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$n$ random variables $X_1,\ldots,X_n$ are an i.i.d. sample. $\bar X_n$ is the sample mean. $\mu$ is the expectation of distribution. Doesn't guarantee a finite variance.

Does this always hold?

$$E[(\bar X_n-\mu)^2]\rightarrow0 \qquad (n\rightarrow \infty)$$

If yes, in which sense does this hold? (ie. almost surely / in probability / in distribution)

If not, under what condition does this hold? What if we add that $\sigma^2<\infty$ is the variance?

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  • $\begingroup$ It is not correct to say $X_1,\ldots,X_n$ are i.i.d. samples; rather one should say the $n$ random variable $X_1,\ldots,X_n$ are an i.i.d. sample. $\endgroup$ – Michael Hardy Sep 29 '18 at 16:03
  • $\begingroup$ The quantity $E[(\bar X_n-\mu)^2]$ is finite only when $E[X_1^2]$ is finite, hence the question does not make sense unless the variance is finite. If the variance is finite, surely you can compute $E[(\bar X_n-\mu)^2]$ in terms of $n$ and $\sigma^2=E[(X_1-\mu)^2]$? $\endgroup$ – Did Sep 29 '18 at 16:11
  • $\begingroup$ Showing that $\operatorname E\left( \left( \overline X_n - \mu\right)^2 \right)$ is infinite if $\operatorname E\left( \left( X_1 - \mu \right)^2\right)$ is infinite is something I'm not sure I ever thought of before. Everybody's seen the converse of that proposition. $\qquad$ $\endgroup$ – Michael Hardy Sep 29 '18 at 16:16
  • $\begingroup$ It might be instructive to play with the distribution $P[X=n]=\frac4{n(n+1)(n+2)}$, which has $E[X]=2$, but $E\!\left[X^2\right]=\infty$ $\endgroup$ – robjohn Sep 29 '18 at 17:30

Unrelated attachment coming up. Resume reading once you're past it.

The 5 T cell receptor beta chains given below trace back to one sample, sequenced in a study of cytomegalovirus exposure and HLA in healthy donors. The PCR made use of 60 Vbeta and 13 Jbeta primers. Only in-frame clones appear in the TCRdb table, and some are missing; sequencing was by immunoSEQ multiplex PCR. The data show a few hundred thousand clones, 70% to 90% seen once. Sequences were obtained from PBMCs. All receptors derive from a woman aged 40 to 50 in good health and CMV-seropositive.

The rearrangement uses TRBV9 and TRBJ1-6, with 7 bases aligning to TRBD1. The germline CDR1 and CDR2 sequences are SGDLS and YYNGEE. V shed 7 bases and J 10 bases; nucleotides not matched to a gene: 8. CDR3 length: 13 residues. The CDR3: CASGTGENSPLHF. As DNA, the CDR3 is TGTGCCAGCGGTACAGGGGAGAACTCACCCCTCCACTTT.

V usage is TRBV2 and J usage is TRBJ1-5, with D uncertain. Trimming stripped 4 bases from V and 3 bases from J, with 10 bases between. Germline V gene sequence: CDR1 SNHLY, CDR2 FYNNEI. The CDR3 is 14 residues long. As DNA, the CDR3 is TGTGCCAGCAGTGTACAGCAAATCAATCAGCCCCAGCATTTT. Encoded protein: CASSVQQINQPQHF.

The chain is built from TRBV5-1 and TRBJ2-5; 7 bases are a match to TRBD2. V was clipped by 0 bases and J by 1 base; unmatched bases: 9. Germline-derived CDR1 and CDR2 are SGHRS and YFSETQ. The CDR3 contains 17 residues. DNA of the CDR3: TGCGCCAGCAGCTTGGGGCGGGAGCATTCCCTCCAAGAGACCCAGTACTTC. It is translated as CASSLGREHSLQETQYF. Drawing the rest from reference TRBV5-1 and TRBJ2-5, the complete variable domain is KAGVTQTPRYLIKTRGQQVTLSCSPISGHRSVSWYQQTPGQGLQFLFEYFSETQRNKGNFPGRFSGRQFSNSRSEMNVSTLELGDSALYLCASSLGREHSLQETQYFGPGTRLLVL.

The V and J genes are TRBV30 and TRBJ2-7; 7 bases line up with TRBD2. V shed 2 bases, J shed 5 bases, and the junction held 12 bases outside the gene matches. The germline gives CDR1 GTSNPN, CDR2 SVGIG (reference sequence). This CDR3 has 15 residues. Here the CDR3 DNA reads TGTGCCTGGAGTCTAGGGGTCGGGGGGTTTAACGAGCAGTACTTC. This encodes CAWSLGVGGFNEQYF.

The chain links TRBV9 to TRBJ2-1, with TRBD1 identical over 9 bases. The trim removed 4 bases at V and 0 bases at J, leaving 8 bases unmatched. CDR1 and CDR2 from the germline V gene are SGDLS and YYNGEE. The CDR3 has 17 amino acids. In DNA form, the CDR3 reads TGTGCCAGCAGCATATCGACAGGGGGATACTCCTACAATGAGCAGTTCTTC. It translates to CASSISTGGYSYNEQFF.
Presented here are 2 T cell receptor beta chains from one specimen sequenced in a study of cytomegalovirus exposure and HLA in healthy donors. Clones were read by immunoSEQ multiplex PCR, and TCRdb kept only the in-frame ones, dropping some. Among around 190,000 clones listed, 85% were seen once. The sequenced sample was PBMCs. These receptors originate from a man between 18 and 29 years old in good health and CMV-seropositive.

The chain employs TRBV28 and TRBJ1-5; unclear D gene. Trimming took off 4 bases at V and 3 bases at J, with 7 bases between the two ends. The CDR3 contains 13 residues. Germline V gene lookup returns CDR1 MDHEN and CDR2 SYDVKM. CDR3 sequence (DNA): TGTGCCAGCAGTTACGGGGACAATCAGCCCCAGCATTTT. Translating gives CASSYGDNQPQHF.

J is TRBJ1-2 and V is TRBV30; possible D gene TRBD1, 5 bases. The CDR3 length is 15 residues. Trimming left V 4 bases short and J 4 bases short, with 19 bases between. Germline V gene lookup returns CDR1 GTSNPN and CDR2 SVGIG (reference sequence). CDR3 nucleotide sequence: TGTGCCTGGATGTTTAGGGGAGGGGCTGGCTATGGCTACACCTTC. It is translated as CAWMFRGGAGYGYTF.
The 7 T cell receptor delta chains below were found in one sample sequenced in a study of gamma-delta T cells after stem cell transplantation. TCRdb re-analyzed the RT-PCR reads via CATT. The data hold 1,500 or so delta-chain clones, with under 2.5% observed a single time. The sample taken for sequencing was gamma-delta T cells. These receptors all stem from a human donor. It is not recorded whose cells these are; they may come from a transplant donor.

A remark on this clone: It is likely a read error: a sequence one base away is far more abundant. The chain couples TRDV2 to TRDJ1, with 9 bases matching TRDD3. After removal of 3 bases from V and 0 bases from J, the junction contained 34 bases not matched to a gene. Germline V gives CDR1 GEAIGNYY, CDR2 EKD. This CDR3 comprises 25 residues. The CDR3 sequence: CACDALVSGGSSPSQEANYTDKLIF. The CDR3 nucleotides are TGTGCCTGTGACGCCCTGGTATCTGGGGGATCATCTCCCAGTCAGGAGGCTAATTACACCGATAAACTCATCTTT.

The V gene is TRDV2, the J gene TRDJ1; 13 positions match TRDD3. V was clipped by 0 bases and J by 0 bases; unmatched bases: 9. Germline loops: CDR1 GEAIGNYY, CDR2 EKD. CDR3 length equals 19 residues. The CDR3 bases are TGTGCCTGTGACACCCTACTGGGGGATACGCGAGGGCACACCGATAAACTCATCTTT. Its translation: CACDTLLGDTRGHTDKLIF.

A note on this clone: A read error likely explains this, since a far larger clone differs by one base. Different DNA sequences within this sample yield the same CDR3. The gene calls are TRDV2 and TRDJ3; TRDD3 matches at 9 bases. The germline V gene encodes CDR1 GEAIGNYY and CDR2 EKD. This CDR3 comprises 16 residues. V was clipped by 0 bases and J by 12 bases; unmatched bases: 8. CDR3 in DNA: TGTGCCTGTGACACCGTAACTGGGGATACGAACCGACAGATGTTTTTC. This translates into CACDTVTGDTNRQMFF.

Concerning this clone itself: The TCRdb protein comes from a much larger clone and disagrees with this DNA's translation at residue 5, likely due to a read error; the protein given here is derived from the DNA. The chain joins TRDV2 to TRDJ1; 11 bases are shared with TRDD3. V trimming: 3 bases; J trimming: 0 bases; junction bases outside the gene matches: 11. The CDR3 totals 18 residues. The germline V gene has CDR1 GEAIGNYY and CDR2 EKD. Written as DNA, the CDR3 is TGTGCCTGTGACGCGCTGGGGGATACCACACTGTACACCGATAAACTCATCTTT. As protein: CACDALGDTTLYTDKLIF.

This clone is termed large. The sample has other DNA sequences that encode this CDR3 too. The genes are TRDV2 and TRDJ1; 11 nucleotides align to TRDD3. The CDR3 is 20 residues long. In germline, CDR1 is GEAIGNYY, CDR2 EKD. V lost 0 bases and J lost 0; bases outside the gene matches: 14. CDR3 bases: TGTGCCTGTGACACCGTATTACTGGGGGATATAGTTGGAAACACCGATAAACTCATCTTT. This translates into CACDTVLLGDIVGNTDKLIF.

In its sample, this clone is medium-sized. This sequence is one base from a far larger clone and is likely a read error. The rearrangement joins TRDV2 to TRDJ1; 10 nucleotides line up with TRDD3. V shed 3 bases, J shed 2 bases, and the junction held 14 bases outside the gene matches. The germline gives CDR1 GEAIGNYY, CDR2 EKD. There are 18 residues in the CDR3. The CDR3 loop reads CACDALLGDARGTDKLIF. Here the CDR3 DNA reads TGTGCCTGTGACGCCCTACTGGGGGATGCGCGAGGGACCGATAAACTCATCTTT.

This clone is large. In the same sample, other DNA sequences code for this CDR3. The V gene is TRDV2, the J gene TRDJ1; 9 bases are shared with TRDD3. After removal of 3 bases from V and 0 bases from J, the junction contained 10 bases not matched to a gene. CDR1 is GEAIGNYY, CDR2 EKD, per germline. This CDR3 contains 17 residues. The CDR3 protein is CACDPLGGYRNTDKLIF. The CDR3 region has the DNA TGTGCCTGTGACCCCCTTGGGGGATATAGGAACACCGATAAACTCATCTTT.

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If $\operatorname{var}(X_1)<\infty$ then $\operatorname E\left(\left(\overline X_n - \mu\right)^2\right) = \dfrac{\operatorname{var}\left(X_1\right)} n \to 0$ as $n\to\infty.$

However, if $\displaystyle \Pr(X_1\in A) = \int_A \frac{du}{\pi(1+u^2)}$ for every measureable set $A,$ i.e. if $X_1$ has a standard Cauchy distribution, then the distribution of $\overline X_n = (X_1+\cdots+X_n)/n$ is actually that same Cauchy distribution. Its interquartile range is still from $-1$ to $+1$ no matter how big $n$ is.

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  • $\begingroup$ Thanks! It is clear. $\endgroup$ – Zhenduo Cao Sep 29 '18 at 16:25
  • $\begingroup$ The Cauchy distribution doesn't have a mean, so is not a "counterexample" as far as the OP's question goes. $\endgroup$ – user10354138 Sep 29 '18 at 17:23

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